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Creepy Creature Feature: Bats

Author: Carter Teasdale

Bats are often thought of as blood sucking, disease carrying, winged demons. Bats are used as spooky imagery at Halloween and are synonymous with the infamous Count Dracula. While bats may appear scary, the dangers they pose to humans are greatly exaggerated, and the issues they cause are but minuscule when juxtaposed with the wealth of benefits they provide. 

To clarify, there are three bat species that drink blood, however they very rarely consume the blood of humans and prefer to feed on the blood of domestic animals such as cows, horses and pigs. Out of more than 1400 species of bats, only 3 species feed on blood. Interestingly, vampire bat saliva contains an anticoagulant that may soon be used to treat humans with heart issues. 

Bats are an essential part of many ecosystems. If you’ve read our other blog on unexpected pollinators, you’ll know that bats play an integral role in pollination. The baobab tree (Adansonia) relies almost exclusively on bats for pollination. Without them, baobabs would die resulting in the collapse of one of the most crucial ecosystems on our planet. In addition to pollination, bats also carry out the important job of seed distribution. Fruit bats account for 95% of all seed distribution responsible for early growth in rainforests that have been recently cleared. Without bats, ecosystems would gradually weaken, and eventually disappear. 

Along with natural ecosystems, agricultural ecosystems too benefit from the services that bats provide. Agricultural plants such as bananas, mangoes, cashews, dates, avocados, peaches, cloves, and figs all rely on bat pollination to survive. Not only do bats pollinate crops, but they also help protect them from insects. Insects are a source of food for many bat species, which helps to mitigate overpopulation, as well as damage done to agricultural resources. Bats are estimated to save more than $1 billion per year in crop damages and pesticide costs in the U.S. corn industry alone, and more than $3 billion across all U.S. agricultural production.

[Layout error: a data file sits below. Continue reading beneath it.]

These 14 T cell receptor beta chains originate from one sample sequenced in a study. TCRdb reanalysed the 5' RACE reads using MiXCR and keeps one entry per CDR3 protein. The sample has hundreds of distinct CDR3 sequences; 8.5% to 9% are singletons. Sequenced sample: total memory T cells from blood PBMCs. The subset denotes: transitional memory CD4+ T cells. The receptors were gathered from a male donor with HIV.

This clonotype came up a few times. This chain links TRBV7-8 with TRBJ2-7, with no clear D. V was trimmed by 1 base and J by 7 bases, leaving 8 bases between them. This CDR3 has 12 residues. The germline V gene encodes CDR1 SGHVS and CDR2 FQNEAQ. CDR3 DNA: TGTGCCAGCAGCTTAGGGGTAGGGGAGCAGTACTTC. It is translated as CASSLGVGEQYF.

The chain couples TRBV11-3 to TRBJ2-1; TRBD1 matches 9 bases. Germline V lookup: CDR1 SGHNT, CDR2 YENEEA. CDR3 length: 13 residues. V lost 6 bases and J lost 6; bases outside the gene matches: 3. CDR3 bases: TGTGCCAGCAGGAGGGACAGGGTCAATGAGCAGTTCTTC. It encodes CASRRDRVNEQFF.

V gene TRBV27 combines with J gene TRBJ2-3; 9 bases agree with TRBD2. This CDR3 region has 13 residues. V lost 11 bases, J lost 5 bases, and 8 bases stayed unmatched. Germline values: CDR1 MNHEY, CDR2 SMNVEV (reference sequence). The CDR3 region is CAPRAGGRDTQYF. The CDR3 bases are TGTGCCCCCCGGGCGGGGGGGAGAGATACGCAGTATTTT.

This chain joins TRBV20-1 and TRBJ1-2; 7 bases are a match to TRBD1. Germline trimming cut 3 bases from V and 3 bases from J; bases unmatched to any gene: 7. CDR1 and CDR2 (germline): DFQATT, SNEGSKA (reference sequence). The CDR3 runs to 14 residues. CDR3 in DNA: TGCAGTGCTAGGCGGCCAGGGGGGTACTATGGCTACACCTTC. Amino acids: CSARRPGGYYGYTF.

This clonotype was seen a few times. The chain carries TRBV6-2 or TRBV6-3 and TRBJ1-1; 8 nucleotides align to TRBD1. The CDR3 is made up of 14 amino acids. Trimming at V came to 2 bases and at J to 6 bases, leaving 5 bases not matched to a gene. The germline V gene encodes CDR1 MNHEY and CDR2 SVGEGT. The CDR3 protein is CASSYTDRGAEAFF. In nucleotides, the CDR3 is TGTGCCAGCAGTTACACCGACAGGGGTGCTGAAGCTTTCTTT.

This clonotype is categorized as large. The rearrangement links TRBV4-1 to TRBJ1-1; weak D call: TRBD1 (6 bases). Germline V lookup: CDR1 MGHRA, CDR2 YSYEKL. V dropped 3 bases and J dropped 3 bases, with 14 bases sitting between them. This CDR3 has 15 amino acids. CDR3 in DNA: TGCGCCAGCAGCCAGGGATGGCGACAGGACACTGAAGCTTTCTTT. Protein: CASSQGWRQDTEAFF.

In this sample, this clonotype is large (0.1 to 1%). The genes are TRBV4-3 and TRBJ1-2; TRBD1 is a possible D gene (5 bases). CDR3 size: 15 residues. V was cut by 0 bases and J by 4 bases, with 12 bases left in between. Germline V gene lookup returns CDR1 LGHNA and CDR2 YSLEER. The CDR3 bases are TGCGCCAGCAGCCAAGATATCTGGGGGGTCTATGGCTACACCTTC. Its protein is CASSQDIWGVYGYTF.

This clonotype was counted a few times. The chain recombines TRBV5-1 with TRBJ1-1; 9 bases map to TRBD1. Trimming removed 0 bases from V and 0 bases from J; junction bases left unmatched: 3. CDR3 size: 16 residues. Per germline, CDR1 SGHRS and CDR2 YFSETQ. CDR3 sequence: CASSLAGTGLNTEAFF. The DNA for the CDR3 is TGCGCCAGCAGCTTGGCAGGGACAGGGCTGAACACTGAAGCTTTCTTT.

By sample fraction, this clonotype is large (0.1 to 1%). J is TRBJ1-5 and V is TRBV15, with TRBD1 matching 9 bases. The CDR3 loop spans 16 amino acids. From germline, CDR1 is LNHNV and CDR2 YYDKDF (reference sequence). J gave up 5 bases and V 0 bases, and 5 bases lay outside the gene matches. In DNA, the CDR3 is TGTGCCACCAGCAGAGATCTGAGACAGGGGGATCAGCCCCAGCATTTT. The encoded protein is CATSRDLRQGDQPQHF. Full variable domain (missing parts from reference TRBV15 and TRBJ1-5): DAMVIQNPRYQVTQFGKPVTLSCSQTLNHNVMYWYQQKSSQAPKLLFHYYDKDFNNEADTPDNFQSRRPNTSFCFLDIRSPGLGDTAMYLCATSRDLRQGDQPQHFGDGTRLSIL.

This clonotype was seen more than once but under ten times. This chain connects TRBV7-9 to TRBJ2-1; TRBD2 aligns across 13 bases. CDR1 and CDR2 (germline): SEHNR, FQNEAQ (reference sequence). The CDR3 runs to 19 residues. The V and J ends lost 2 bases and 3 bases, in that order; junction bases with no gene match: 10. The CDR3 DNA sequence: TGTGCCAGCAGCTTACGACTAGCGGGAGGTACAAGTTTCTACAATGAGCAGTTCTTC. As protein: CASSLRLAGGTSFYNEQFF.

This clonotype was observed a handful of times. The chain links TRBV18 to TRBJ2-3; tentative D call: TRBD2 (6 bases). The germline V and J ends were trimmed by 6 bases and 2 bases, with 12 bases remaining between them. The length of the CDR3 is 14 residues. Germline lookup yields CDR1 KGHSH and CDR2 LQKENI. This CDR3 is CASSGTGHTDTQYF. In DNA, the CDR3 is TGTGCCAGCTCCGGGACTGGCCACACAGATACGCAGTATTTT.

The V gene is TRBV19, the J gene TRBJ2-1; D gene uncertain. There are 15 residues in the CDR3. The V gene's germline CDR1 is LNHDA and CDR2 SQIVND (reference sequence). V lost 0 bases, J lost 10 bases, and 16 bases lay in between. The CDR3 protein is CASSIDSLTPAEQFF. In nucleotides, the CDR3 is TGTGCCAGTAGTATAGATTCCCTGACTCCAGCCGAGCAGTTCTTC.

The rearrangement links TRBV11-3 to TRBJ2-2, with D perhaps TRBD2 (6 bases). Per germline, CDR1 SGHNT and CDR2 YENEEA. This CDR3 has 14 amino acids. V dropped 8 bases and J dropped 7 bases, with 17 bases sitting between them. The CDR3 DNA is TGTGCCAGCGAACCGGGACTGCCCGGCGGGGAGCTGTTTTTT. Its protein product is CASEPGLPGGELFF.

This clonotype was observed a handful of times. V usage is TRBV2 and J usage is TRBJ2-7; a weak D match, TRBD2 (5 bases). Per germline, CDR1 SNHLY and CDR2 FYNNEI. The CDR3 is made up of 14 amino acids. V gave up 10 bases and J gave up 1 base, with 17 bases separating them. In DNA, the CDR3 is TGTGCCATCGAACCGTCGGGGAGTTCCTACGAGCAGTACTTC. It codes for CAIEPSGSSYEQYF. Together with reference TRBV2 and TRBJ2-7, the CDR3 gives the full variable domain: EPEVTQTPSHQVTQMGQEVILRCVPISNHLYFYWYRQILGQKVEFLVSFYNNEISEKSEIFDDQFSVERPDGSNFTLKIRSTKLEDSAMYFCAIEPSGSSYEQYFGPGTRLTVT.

Even though bats are massively beneficial, that doesn't mean that they don’t cause issues. While bites are exceedingly rare, they can still happen. If you are bitten by a bat, or if their saliva gets into your eyes, nose, mouth or wounds, the affected area should be washed, and medical help should be sought immediately.  It should be noted that it is not possible to contract rabies from seeing a bat at a distance, nor can it be contracted from bat guano (feces), blood, urine, or fur. Although bats can spread diseases, they can also help prevent them. Since many bat species eat insects, they help control mosquito populations. Without bats, diseases such as West Nile would be much more prominent.  

Unfortunately, bat populations are declining due to human misunderstanding, loss of habitat, and disease. A fungal disease known as white-nose syndrome has killed more than 5 million bats since its discovery in 2006. It can be transmitted from bat-to-bat, cave-to-bat, or even cave-to-cave from humans unknowingly carrying the fungus on their shoes, clothing or equipment. 

If you want to help bats while also helping yourself, you can build a bat house. A bat house provides the bat with a warm shelter to call home and provides you with the comfort of having less mosquitoes in your yard, and more time to enjoy outside.